Donald Trump thinks his threat to shut down the federal government if Congress won’t fund the wall Mexico was supposed to pay for to keep Mexicans out has nothing to do with the federal government’s effort to help Texans put back up walls, roofs, and other structures to keep the rain out after Hurricane Harvey:
[Todd Gillman, Dallas Morning News]: I’m wondering what you can tell the people of Texas in terms of long-term recovery efforts. And, in particular, you have been feuding [with] key congressional leaders and also threatened a government shutdown, potentially next month, over border wall funding. Are these [fights] going to hamper, long term, the funding that will be needed long term? …
TRUMP: No, Todd. I think you’ll see very rapid action from Congress, certainly from the president, and you’re going to get your funding. It’s a terrible tragedy. Your governor has been absolutely outstanding in the job he’s done.
… We expect to have requests on our desk fairly soon, and we think that Congress will feel very much the way I feel — in a very bipartisan way. That will be nice, but we think you’re going to have what you need and it’s going to go fast. …
GILLMAN: Does this situation make you reconsider the possibility of a government shutdown next –?
TRUMP: I think it has nothing to do with it, really. This is separate — this is going to go very, very quickly. I’ve spoken to many of the people we’re talking about, and everybody feels the same way I do [White House press conference, transcribed in Jeff Stein, “Trump Refuses to Retract Government Shutdown Threat Despite Hurricane Crisis,” Vox, 2017.08.28].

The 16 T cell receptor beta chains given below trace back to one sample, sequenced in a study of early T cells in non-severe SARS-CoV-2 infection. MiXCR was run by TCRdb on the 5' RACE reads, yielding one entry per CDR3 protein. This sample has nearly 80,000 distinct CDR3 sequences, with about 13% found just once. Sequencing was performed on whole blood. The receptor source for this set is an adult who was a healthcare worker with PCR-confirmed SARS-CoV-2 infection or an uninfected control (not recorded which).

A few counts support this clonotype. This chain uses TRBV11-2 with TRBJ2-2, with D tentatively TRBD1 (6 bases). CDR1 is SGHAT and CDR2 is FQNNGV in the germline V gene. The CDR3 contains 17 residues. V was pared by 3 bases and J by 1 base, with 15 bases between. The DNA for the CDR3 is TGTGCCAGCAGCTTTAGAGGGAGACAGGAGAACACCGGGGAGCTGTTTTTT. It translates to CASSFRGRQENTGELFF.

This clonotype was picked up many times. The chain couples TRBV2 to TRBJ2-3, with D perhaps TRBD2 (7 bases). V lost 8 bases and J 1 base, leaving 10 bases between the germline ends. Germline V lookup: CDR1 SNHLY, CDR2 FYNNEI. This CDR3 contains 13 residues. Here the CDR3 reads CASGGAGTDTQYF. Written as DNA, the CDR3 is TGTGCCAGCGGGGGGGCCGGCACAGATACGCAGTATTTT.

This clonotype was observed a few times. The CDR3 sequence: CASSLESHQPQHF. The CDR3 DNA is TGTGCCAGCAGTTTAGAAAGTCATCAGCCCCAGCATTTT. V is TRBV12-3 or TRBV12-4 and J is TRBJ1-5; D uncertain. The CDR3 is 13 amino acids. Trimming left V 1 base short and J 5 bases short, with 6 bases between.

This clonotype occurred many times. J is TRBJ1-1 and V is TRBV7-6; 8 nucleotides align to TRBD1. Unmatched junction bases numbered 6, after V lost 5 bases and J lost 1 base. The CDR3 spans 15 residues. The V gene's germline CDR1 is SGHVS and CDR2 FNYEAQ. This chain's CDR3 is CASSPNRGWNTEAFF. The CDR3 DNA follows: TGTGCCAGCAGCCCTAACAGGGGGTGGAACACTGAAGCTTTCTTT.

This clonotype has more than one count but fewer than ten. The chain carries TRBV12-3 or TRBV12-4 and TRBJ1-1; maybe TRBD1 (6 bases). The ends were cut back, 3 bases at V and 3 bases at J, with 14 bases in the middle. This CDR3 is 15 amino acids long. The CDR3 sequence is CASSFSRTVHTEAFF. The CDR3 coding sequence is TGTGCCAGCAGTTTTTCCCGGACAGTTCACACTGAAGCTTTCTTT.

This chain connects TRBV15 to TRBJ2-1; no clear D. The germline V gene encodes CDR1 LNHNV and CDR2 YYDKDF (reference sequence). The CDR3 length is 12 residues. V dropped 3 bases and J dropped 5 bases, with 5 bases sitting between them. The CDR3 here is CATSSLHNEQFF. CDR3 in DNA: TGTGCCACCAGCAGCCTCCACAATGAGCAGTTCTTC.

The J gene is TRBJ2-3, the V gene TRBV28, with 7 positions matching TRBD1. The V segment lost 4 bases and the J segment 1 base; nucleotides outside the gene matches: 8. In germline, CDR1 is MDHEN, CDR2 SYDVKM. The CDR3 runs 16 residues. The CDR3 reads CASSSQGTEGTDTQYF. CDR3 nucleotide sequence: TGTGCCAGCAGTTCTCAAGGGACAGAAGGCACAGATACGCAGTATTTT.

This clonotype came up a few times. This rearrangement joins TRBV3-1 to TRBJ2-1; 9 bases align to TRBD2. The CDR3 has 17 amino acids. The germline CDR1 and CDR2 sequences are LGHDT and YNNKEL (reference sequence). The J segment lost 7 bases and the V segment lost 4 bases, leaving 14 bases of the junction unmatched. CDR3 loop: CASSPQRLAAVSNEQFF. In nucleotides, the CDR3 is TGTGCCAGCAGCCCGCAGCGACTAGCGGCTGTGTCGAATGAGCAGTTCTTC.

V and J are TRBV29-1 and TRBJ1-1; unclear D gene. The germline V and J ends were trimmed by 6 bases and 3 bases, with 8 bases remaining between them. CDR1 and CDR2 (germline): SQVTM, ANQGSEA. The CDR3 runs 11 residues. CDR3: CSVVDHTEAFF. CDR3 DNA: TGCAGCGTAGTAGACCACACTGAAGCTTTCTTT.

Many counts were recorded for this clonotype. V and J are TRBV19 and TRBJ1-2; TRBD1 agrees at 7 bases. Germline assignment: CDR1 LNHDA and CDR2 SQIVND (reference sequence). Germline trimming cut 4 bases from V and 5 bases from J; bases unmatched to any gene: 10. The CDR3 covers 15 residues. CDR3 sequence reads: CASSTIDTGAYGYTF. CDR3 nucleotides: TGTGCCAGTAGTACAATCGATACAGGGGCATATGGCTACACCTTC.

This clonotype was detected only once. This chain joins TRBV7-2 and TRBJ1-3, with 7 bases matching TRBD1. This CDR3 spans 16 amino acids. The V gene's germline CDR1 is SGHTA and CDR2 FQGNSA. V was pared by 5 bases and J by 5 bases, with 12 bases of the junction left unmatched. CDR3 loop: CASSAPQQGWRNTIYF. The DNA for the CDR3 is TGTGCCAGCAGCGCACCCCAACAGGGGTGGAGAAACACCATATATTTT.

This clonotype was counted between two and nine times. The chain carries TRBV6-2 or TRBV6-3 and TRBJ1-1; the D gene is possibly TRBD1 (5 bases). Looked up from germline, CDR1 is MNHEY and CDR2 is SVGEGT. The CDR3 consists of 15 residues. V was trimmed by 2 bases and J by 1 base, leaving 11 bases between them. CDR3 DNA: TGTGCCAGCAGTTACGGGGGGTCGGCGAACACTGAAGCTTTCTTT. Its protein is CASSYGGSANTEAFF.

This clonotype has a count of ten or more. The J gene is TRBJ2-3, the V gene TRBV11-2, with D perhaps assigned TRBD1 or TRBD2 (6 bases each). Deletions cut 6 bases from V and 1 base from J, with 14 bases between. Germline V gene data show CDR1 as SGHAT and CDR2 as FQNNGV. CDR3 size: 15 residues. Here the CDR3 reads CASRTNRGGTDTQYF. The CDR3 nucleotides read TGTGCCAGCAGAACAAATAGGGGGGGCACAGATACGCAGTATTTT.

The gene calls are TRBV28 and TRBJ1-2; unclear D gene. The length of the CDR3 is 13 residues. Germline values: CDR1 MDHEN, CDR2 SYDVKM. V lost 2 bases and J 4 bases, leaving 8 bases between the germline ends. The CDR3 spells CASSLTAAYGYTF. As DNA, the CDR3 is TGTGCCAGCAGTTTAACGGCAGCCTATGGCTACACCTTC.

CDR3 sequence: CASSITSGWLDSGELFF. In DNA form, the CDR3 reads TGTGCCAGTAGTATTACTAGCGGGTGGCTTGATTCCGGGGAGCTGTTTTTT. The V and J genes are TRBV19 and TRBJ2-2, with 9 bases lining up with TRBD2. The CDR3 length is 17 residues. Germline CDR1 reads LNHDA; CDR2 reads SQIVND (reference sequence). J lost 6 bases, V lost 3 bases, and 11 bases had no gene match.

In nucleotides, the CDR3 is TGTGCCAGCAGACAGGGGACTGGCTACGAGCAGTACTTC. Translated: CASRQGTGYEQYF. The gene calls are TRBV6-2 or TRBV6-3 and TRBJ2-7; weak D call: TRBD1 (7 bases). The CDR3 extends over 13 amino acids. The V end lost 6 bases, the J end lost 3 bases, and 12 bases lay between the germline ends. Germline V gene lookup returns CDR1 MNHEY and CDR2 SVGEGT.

Now maybe Congress can approve money fast, but federal agencies like FEMA and its National Flood Insurance Program, along with the Small Business Administration and the Department of Agriculture, will be working with state and local officials well past September 30, the day the government runs out of money absent a budget deal.
If Donald Trump really thinks his reckless pretense of “negotiation” has nothing to do with emergency relief, he should talk to the South Dakota ranchers who voted for him in big numbers in 2016 but who found their emergency assistance after the October 2013 blizzard delayed for days by the last government shutdown:
Sylvia Christen, who works with livestock producers though the South Dakota Stockgrowers Association,… says that private insurance bought for cattle losses rarely covers suffocation deaths in a blizzard. She notes there are programs through federal agencies like the USDA aimed at disaster recovery for ranchers who suffer massive losses.
But when ranchers call the USDA these days, here’s what they get: “Hello, you’ve reached the USDA service center. Due to the lapse in current federal government funding, all employees aren’t available until further notice. Thank you” [Charles Michael Ray, “Shutdown Hunders S.D. Post-Blizzard Cleanup,” NPR, 2013.10.14].
Understanding that you have to keep the federal government open and funded to provide disaster relief isn’t a complicated requirement for being President of the United States; it’s just common sense. But hey, maybe Donald Trump thinks he can get FEMA to work for free just like his overstretched Secret Service agents.